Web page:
Time your questions right
You probably don’t want to come to the first date and flat-out ask how much your date is making (or maybe you do, in which case I can only applaud your boldness). You also don’t want to find out post-proposal that your marriage includes a load of debt.
There’s no single answer as to when exactly is the right time to ask money questions. However, it’s best to make sure you’re financially compatible before fully committing, whatever the term “committed relationship” means to you.
Fortunately, you may not need to set up some “big talk,” as many things come up naturally – which brings me to my next point.
Let the subject come up naturally
As you get to know your romantic partner and spend time with them, certain questions will most likely come up on their own.
For example, you can get a glimpse into how sharing expenses will go when you split money on outings.
When you’re talking about goals and dreams, it’s an opportunity to bring up topics like paying down debt, whether it’s credit cards or student loans, and saving, whether it’s for a vacation or a down payment on a home.
Thinking of going on a date to a fancy restaurant? That’s a chance for you to mention your budget and casually prod your partner to talk about theirs.
If you’re talking about renting a place together, there’s no avoiding income questions since you need to know how much rent you can both afford. You can also bring up credit history since it’s often considered in leasing decisions.
If your love interest is reluctant to talk about financial matters in casual situations, you may need to have a more serious conversation. Try to be empathetic. This is the kind of subject that makes people feel vulnerable. Make sure you stay respectful and pass no judgement to make the conversation less uncomfortable.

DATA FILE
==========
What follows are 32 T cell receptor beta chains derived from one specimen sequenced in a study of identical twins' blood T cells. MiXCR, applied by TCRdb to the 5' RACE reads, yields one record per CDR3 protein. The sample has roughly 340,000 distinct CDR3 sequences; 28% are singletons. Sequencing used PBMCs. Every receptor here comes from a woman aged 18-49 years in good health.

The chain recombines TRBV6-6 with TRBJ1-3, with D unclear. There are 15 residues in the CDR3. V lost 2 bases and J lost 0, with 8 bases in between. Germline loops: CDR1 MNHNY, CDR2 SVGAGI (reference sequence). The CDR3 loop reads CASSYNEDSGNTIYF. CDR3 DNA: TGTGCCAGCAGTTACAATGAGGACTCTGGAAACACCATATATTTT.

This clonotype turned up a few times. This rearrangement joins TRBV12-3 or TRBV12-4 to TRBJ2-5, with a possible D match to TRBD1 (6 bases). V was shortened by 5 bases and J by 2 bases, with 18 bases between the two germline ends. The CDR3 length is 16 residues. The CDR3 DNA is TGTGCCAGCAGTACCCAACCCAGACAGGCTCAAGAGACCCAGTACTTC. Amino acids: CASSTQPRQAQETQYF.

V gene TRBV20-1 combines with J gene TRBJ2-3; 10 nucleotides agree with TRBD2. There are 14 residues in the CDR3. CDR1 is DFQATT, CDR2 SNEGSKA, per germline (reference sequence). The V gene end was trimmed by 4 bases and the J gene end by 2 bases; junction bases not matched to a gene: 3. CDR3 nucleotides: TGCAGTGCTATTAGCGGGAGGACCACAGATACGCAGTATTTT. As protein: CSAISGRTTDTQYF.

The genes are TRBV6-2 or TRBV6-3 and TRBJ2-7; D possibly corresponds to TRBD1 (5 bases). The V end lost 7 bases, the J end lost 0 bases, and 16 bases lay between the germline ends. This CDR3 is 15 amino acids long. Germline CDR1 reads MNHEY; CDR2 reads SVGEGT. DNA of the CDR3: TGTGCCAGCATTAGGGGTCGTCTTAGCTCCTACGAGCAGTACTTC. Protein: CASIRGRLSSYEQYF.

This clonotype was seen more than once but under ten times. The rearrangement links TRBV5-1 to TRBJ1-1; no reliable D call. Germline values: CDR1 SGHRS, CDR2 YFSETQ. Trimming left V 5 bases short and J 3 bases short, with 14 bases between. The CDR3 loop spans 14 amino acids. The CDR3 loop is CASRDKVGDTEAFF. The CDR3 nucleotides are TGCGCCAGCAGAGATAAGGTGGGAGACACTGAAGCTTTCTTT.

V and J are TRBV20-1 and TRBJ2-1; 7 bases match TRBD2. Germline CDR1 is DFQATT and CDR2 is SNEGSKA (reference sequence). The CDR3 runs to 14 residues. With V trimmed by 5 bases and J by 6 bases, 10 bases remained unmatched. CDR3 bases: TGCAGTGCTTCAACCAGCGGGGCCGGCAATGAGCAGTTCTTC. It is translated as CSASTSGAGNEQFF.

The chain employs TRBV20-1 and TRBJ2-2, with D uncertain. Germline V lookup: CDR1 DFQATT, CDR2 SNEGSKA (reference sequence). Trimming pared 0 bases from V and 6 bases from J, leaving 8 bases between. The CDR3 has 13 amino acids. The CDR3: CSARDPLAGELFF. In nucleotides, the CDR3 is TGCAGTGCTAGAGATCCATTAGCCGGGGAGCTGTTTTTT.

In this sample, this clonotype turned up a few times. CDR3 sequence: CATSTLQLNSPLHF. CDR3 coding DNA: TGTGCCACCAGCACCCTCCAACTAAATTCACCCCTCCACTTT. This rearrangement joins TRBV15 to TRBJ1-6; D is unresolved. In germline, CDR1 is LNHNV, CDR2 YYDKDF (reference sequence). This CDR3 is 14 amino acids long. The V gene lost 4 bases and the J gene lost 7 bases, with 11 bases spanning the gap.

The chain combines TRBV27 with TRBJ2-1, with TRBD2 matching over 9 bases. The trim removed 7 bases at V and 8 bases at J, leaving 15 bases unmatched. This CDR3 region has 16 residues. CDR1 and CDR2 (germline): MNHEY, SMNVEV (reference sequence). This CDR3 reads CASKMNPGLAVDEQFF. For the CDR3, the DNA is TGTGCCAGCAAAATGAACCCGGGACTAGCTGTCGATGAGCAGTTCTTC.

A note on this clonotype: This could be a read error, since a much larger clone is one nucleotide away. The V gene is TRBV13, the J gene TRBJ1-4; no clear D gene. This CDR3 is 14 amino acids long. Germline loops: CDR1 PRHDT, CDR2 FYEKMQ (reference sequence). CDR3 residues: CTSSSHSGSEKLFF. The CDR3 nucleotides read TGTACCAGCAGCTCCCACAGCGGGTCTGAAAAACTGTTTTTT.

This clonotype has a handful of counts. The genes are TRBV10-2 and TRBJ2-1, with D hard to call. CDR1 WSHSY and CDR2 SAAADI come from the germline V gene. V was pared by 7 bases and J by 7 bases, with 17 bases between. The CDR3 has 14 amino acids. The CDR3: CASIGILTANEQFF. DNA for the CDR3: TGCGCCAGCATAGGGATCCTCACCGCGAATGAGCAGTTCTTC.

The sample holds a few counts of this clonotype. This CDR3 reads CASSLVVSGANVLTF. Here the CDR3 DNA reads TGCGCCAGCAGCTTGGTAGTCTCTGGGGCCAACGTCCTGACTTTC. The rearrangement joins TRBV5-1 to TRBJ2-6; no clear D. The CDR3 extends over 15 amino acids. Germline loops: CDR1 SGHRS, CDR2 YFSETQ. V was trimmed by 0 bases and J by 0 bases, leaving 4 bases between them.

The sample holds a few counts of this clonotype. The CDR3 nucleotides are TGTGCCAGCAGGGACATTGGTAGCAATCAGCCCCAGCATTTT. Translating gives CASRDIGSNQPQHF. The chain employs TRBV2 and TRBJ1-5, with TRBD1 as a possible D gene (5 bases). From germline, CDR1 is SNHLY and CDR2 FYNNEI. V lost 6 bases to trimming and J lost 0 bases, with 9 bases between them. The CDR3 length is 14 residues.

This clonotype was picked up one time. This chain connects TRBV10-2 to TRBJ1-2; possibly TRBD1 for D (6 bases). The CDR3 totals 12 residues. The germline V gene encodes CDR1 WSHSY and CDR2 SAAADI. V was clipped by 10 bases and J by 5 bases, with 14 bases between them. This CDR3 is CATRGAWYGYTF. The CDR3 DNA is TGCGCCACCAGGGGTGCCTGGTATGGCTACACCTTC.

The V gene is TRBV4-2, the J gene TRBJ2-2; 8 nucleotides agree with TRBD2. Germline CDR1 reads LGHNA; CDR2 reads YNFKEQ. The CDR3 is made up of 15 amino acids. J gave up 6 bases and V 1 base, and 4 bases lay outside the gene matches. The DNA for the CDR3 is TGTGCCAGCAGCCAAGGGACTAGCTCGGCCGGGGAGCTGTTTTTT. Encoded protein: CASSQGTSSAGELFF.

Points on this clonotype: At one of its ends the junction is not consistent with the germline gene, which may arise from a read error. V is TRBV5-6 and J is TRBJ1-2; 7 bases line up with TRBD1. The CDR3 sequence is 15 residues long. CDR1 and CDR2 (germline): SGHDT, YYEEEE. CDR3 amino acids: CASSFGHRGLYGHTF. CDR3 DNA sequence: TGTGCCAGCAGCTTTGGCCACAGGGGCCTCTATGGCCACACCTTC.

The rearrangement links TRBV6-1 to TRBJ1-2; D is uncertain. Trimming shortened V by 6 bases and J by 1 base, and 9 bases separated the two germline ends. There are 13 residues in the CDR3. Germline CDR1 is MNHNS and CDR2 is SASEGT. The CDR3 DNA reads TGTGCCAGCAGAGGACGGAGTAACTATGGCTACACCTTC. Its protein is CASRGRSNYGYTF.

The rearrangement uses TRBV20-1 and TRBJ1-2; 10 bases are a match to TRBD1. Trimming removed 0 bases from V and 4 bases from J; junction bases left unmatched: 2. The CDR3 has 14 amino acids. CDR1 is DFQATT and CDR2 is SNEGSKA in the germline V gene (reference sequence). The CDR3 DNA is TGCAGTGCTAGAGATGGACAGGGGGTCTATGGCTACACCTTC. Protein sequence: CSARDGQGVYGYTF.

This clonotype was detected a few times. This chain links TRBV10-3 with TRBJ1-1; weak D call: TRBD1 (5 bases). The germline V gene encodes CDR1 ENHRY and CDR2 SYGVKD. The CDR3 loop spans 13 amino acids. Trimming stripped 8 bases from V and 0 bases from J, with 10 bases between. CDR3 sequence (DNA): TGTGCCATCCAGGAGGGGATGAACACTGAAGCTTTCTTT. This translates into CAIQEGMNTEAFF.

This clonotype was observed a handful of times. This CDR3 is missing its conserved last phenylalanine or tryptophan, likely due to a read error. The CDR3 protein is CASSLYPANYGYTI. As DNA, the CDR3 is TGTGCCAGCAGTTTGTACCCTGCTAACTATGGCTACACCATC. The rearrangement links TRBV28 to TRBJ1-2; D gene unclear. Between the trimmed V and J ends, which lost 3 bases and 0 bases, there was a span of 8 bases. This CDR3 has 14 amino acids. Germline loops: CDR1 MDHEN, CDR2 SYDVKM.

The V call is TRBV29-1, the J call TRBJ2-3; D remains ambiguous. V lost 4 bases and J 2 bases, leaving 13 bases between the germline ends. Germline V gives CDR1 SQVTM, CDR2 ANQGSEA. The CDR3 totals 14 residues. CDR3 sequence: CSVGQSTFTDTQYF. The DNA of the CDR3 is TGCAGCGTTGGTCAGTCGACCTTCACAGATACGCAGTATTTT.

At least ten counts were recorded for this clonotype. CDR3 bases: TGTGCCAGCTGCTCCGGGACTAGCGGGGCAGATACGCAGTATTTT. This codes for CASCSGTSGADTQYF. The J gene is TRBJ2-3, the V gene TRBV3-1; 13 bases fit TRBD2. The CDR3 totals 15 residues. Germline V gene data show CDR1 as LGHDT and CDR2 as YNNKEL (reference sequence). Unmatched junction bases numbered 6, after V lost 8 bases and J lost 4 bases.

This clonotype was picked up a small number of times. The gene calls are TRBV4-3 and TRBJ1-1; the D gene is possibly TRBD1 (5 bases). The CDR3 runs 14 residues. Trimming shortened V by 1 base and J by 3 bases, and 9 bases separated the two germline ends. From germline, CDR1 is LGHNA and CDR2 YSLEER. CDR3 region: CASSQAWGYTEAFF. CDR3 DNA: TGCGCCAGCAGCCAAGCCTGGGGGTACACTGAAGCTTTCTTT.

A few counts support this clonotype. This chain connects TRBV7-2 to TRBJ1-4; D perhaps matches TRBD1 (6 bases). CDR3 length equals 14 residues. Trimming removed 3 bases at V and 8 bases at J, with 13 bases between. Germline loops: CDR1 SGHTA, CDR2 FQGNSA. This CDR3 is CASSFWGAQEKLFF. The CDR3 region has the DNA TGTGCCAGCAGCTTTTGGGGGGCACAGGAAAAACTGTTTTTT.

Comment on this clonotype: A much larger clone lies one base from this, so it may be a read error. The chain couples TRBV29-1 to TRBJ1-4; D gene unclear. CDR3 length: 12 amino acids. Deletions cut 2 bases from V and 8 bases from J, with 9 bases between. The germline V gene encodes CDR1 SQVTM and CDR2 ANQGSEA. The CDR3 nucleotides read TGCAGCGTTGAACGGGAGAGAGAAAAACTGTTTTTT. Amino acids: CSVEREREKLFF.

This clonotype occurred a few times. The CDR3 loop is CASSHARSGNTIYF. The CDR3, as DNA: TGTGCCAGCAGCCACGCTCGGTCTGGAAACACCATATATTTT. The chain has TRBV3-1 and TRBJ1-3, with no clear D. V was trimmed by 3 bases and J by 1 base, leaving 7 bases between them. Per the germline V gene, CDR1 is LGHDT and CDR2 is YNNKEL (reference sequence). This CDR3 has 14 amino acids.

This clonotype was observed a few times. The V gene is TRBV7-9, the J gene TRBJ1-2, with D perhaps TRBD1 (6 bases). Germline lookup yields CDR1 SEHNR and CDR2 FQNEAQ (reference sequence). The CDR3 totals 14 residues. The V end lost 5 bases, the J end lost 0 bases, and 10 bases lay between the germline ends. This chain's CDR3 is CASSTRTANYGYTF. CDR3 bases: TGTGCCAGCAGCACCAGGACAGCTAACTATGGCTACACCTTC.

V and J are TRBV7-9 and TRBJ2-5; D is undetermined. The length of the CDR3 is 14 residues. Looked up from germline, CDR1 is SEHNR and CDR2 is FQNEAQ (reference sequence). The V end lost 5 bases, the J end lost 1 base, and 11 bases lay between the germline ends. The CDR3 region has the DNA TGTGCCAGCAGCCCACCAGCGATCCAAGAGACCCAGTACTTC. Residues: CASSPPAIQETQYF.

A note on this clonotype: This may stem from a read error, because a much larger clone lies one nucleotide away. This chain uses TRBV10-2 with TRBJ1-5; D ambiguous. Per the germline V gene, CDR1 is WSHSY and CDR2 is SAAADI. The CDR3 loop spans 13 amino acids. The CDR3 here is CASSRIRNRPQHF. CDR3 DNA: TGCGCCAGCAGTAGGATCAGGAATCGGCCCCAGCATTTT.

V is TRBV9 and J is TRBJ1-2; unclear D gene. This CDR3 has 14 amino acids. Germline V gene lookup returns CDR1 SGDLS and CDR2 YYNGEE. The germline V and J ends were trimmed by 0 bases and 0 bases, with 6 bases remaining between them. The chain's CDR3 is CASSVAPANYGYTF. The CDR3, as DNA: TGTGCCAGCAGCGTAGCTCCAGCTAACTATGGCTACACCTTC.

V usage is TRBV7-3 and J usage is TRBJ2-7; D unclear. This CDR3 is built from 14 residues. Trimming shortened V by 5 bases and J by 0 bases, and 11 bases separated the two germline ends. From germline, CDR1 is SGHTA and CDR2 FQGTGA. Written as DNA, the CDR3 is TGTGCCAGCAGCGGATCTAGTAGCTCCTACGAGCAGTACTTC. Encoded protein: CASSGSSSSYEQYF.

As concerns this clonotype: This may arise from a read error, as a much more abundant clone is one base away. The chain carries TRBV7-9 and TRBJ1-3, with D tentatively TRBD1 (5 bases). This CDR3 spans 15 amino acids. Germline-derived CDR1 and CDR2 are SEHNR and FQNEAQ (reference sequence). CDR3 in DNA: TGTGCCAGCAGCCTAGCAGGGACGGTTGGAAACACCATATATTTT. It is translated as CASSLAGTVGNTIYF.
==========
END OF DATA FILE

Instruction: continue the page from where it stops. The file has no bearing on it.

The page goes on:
Talk about money regularly
The best way to make finances an easier topic is to communicate about it regularly. This will help you get used to discussing money matters and make financial transparency a norm in your relationship.
This is especially important if you’re in a committed relationship. Make it a point to sit down and talk money with your partner at least once a month. You can look into your shared expenses and savings and discuss if anything needs to be adjusted.
Remember that you’re a team. Discussing money is all about supporting your relationship and your shared and individual goals. You may have different money styles and wants, but that doesn’t have to be an issue if you’re open and willing to work together and compromise.
Most Americans agree that it’s fair to ask a romantic partner about finances, especially once the relationship becomes serious.
It’s essential to be transparent about money in a relationship. However, while it may seem like common sense, it’s often easier said than done.
To avoid awkwardness, time your money questions right and try to let them come up naturally. As your relationship progresses, make conversations about money a regular occurrence to create financial intimacy. It may take some time for this topic to become less uncomfortable, but such talks will save you much conflict and potential money issues in the future.